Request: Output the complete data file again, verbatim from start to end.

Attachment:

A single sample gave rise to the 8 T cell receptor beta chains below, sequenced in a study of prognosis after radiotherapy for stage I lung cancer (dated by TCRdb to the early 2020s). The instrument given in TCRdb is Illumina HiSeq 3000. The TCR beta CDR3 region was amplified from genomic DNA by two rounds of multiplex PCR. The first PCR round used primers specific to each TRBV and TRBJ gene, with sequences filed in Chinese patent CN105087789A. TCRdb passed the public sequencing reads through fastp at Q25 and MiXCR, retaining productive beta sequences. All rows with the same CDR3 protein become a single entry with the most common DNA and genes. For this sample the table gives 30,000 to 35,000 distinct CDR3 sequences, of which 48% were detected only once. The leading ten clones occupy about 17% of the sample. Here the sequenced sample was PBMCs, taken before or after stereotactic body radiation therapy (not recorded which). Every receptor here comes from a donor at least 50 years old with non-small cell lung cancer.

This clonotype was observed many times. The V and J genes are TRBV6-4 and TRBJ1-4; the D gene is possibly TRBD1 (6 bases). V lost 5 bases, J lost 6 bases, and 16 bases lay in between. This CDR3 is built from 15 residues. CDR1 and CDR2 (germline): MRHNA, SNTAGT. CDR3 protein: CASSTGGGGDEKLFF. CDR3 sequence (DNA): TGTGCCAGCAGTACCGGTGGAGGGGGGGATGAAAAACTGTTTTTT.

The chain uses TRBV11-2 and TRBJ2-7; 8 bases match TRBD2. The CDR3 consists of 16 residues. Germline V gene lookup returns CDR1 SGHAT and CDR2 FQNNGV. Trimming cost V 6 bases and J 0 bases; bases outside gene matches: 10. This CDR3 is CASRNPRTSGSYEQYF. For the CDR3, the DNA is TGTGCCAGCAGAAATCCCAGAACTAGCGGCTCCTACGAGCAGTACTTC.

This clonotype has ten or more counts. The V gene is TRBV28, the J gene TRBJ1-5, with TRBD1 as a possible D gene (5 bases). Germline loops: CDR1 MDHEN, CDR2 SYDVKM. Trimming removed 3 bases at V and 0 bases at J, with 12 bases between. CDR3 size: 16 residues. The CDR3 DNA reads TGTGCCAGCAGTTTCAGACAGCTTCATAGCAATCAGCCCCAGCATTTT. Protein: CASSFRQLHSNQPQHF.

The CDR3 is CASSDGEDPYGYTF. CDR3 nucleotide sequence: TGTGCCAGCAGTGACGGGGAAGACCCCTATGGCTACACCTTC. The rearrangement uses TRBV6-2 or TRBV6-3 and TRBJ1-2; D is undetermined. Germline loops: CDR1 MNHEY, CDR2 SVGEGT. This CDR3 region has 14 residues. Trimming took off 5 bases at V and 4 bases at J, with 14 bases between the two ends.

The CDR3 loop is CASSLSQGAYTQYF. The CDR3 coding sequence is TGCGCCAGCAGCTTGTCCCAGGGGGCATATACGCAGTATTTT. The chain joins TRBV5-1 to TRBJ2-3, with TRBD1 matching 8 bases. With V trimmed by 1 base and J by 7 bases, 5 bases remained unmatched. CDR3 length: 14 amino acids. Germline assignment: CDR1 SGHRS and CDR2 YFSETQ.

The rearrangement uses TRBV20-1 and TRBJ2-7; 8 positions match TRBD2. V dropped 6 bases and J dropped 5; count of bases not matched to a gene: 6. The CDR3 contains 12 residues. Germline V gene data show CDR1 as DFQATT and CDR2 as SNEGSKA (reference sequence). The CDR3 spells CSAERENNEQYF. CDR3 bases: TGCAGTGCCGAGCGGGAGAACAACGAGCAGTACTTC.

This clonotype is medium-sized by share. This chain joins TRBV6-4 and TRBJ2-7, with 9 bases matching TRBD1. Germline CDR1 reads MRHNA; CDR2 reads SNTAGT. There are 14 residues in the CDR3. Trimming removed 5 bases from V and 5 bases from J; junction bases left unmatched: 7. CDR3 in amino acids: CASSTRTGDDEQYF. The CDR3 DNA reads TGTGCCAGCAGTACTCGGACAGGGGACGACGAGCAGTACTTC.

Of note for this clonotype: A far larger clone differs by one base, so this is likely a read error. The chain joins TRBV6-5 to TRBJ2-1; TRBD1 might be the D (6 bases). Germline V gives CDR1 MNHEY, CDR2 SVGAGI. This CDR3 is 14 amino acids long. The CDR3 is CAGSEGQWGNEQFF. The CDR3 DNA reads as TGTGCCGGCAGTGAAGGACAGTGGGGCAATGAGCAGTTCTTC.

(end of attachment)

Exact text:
A single sample gave rise to the 8 T cell receptor beta chains below, sequenced in a study of prognosis after radiotherapy for stage I lung cancer (dated by TCRdb to the early 2020s). The instrument given in TCRdb is Illumina HiSeq 3000. The TCR beta CDR3 region was amplified from genomic DNA by two rounds of multiplex PCR. The first PCR round used primers specific to each TRBV and TRBJ gene, with sequences filed in Chinese patent CN105087789A. TCRdb passed the public sequencing reads through fastp at Q25 and MiXCR, retaining productive beta sequences. All rows with the same CDR3 protein become a single entry with the most common DNA and genes. For this sample the table gives 30,000 to 35,000 distinct CDR3 sequences, of which 48% were detected only once. The leading ten clones occupy about 17% of the sample. Here the sequenced sample was PBMCs, taken before or after stereotactic body radiation therapy (not recorded which). Every receptor here comes from a donor at least 50 years old with non-small cell lung cancer.

This clonotype was observed many times. The V and J genes are TRBV6-4 and TRBJ1-4; the D gene is possibly TRBD1 (6 bases). V lost 5 bases, J lost 6 bases, and 16 bases lay in between. This CDR3 is built from 15 residues. CDR1 and CDR2 (germline): MRHNA, SNTAGT. CDR3 protein: CASSTGGGGDEKLFF. CDR3 sequence (DNA): TGTGCCAGCAGTACCGGTGGAGGGGGGGATGAAAAACTGTTTTTT.

The chain uses TRBV11-2 and TRBJ2-7; 8 bases match TRBD2. The CDR3 consists of 16 residues. Germline V gene lookup returns CDR1 SGHAT and CDR2 FQNNGV. Trimming cost V 6 bases and J 0 bases; bases outside gene matches: 10. This CDR3 is CASRNPRTSGSYEQYF. For the CDR3, the DNA is TGTGCCAGCAGAAATCCCAGAACTAGCGGCTCCTACGAGCAGTACTTC.

This clonotype has ten or more counts. The V gene is TRBV28, the J gene TRBJ1-5, with TRBD1 as a possible D gene (5 bases). Germline loops: CDR1 MDHEN, CDR2 SYDVKM. Trimming removed 3 bases at V and 0 bases at J, with 12 bases between. CDR3 size: 16 residues. The CDR3 DNA reads TGTGCCAGCAGTTTCAGACAGCTTCATAGCAATCAGCCCCAGCATTTT. Protein: CASSFRQLHSNQPQHF.

The CDR3 is CASSDGEDPYGYTF. CDR3 nucleotide sequence: TGTGCCAGCAGTGACGGGGAAGACCCCTATGGCTACACCTTC. The rearrangement uses TRBV6-2 or TRBV6-3 and TRBJ1-2; D is undetermined. Germline loops: CDR1 MNHEY, CDR2 SVGEGT. This CDR3 region has 14 residues. Trimming took off 5 bases at V and 4 bases at J, with 14 bases between the two ends.

The CDR3 loop is CASSLSQGAYTQYF. The CDR3 coding sequence is TGCGCCAGCAGCTTGTCCCAGGGGGCATATACGCAGTATTTT. The chain joins TRBV5-1 to TRBJ2-3, with TRBD1 matching 8 bases. With V trimmed by 1 base and J by 7 bases, 5 bases remained unmatched. CDR3 length: 14 amino acids. Germline assignment: CDR1 SGHRS and CDR2 YFSETQ.

The rearrangement uses TRBV20-1 and TRBJ2-7; 8 positions match TRBD2. V dropped 6 bases and J dropped 5; count of bases not matched to a gene: 6. The CDR3 contains 12 residues. Germline V gene data show CDR1 as DFQATT and CDR2 as SNEGSKA (reference sequence). The CDR3 spells CSAERENNEQYF. CDR3 bases: TGCAGTGCCGAGCGGGAGAACAACGAGCAGTACTTC.

This clonotype is medium-sized by share. This chain joins TRBV6-4 and TRBJ2-7, with 9 bases matching TRBD1. Germline CDR1 reads MRHNA; CDR2 reads SNTAGT. There are 14 residues in the CDR3. Trimming removed 5 bases from V and 5 bases from J; junction bases left unmatched: 7. CDR3 in amino acids: CASSTRTGDDEQYF. The CDR3 DNA reads TGTGCCAGCAGTACTCGGACAGGGGACGACGAGCAGTACTTC.

Of note for this clonotype: A far larger clone differs by one base, so this is likely a read error. The chain joins TRBV6-5 to TRBJ2-1; TRBD1 might be the D (6 bases). Germline V gives CDR1 MNHEY, CDR2 SVGAGI. This CDR3 is 14 amino acids long. The CDR3 is CAGSEGQWGNEQFF. The CDR3 DNA reads as TGTGCCGGCAGTGAAGGACAGTGGGGCAATGAGCAGTTCTTC.